About five years ago I came up with a saying that’s been used as a quotable quote a time or two. It’s short and simple but it’s true. I know, because in the past, I’ve been in the middle of it more than once. It goes: Success is harder to deal with than failure. It means just what it says. When we reach to the top of our particular ladder or when we become successful in something it is harder to deal with than when trying to be successful or when we were a failure.
Getting to become the top dog, the best in our craft or discipline, or the chief authority in anything causes many people to become conceited and arrogant or worse yet, to forget how they got to the top. They start to believe that they’re naturally better than those who are not at their level. That they were born better than the others. They start to believe that they’re more talented and simply just better human beings than the ones who aren’t as high or as good as them in certain areas. They forget about how they got to be so good. How they became the top dog or the big shot. And that almost always entails tons of hard work. That work could be lots of scholastic study. Or it could be hours and hours and years and years of blood, sweat and tears to become the best.
The problem is twofold. First, it’s easy to fall into the conceited trap when you’re really the best at a craft, discipline or some form of athletics. You see that you’re much more accomplished than others. All the things you studied for and worked so hard for have come to fruition and you see others much farther back than where you are at. And here is the big trap. People. Many look at you as a god. Or as being so much better than them. They tell you that you’re amazing or something special when really you’re not. You worked your butt off. You cried and worked very hard trying to get great. You may have been bullied, laughed at, talked down to by being told that you’d never get good. But now you are there. You are good, perhaps even great. And now people are telling you that you are something so good, so special and simply so great, that you start believing it a bit. And then you start believing it some more and more and more and presto, you are that Mr. or Mrs. Cool that you never liked while you were coming up the ladder. The snob. The know-it-all big shot.
And here’s the second part of this problem. Some people become good at things because they have unholy needs in their psyche that they need filled. I don’t mean anything religious by saying unholy needs. I mean psychological problems that they’re trying to sooth by being good or great at things. The problem with those people is that it is never enough. Nothing is ever enough. Another accolade is always needed. Another piece to fill that unholy need is needed. But nothing fills that hole. At least not by trying to be great at things. Or not by being better than others. Or not by having their adoration either. All of that feels good for a while but there’s always, and I do mean always, tomorrow when that need raises its ugly head again.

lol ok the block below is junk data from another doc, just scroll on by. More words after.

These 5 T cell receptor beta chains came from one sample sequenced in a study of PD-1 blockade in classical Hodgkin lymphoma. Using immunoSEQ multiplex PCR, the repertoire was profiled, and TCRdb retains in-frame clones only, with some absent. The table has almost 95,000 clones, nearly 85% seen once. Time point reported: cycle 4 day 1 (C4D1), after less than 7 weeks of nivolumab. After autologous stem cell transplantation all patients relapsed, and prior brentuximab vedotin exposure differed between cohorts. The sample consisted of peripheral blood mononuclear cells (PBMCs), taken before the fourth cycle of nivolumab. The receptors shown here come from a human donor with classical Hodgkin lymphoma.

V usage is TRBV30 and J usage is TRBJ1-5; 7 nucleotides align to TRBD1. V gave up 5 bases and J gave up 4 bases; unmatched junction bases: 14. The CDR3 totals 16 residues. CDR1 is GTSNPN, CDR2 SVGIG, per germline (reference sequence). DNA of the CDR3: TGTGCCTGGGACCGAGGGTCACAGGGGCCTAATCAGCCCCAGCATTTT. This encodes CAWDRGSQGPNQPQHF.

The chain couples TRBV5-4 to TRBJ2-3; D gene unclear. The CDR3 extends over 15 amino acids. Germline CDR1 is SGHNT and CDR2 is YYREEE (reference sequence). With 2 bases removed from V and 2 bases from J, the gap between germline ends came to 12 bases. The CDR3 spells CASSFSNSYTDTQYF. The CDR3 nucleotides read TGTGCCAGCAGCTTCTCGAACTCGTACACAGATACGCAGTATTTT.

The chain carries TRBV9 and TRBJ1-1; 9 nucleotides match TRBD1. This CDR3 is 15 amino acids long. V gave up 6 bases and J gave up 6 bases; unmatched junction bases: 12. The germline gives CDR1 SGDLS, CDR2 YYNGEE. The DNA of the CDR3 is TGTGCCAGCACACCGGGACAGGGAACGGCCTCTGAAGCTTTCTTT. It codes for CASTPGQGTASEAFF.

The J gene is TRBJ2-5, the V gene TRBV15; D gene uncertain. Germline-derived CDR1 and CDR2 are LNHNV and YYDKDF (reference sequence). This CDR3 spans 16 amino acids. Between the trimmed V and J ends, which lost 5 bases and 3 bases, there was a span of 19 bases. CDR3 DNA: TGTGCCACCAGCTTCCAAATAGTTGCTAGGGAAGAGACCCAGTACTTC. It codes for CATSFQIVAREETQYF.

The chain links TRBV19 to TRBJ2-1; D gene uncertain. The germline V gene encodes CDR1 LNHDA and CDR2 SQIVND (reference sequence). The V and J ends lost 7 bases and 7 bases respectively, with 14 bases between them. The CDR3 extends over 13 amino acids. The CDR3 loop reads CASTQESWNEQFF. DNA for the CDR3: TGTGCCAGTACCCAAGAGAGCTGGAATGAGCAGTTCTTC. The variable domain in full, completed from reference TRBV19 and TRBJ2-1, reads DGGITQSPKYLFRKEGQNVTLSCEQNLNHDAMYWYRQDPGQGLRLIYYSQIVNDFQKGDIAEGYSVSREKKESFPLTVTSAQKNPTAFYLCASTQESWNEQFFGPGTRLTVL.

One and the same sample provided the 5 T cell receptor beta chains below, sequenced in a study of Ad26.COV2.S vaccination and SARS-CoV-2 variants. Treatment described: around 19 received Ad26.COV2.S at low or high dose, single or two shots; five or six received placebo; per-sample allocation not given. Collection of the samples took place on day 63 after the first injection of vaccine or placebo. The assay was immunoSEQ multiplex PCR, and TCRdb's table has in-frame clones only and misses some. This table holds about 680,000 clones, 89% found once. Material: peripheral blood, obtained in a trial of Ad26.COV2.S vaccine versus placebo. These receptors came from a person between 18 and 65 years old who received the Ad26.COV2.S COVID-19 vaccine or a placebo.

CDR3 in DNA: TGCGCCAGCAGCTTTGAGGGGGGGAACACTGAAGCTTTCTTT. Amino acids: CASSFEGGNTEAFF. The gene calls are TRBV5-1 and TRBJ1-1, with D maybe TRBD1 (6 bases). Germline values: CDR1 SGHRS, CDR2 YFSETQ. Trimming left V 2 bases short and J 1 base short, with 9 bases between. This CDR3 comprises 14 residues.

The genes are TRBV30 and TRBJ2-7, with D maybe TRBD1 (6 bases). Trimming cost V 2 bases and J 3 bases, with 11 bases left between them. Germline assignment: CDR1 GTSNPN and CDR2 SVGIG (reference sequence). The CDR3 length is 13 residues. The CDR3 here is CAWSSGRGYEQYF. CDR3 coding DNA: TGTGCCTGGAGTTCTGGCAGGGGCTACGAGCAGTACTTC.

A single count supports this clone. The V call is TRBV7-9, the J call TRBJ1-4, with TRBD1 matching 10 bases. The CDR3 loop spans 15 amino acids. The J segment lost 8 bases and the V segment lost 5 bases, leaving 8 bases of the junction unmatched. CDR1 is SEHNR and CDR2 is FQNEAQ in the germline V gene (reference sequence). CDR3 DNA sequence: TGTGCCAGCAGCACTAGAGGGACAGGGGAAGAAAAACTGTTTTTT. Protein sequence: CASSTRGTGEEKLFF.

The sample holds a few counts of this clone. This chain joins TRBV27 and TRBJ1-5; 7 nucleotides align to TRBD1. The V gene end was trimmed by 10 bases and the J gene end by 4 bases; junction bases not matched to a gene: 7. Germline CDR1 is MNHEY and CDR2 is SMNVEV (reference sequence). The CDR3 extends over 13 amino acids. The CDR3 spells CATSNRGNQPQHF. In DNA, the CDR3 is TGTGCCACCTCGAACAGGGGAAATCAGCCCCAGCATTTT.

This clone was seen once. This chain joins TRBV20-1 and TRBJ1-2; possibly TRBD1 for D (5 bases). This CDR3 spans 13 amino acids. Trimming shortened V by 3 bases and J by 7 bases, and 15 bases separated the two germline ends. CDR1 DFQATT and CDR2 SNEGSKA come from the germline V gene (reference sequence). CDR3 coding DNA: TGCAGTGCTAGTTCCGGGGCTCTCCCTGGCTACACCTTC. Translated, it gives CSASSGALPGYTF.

You see it in people who are on the top of the heap but they still need more. Brian Williams, the NBC News weeknight anchor is at the top of his game. He has the highest news position on the network. World traveler and respected by millions. It was just found out that he lied about an incident that occurred or actually did not occur to him in a war zone, 12 years ago. He’s lied for over a decade about what he said happened to him while he was in Iraq with American soldiers as a newsman. He said the helicopter he was traveling in was forced down after being hit by an RPG (rocket propelled grenade). He made it sound like he was in the midst of a harrowing moment of macho and coolness as his copter was shot down when absolutely none of it was true. It was lie. Why would he have to make up such a story to make him look bigger and better than he already was? This kind of thing happens a lot.
The key is to have your psychological needs filled in ways that work. Get competent psychological help dealing with them if needed. Also, never lose sight of how you got to where you are at. Realize that you are really no better than others. Realize that you are just an accomplished human being that reached plateaus by hard work and perhaps help from others. Be proud of your accomplishments but never let it get to your head. If it gets to your head you will start to feel empty. You will get bitter. You will lose feelings of honesty and even empathy for others. You will begin to lose the sense of what healthy accomplishment really is. And you’ll feel lousy. Get good, get great and when you get there be humble. Feel fortunate. Perhaps, help others get there too. If you are trying to fill unholy needs by over-accomplishment, it won’t work. Find other ways to become whole, wholesome and happy. Be a person who stands tall, calm and proud.
Steve's a three-time survivor of violence in his youth and was an award winning police officer being the recipient of the 'J. Edgar Hoover Foundation' award for Fidelity, Bravery, and Integrity. Steve was SWAT trained by the FBI, FBI Hostage Rescue Team, and the LAPD.
For several years, Steve also did radio political and current event commentary and taught college Criminal Justice. He is the former host of the long running 'The Kovacs Perspective' Internet radio talk show.
Presently, Steve is the owner and Managing Director of one of the oldest martial art schools in Ohio, 'The Mayfield Academy of Self-Defense'.
Latest posts by Steve Kovacs (see all)
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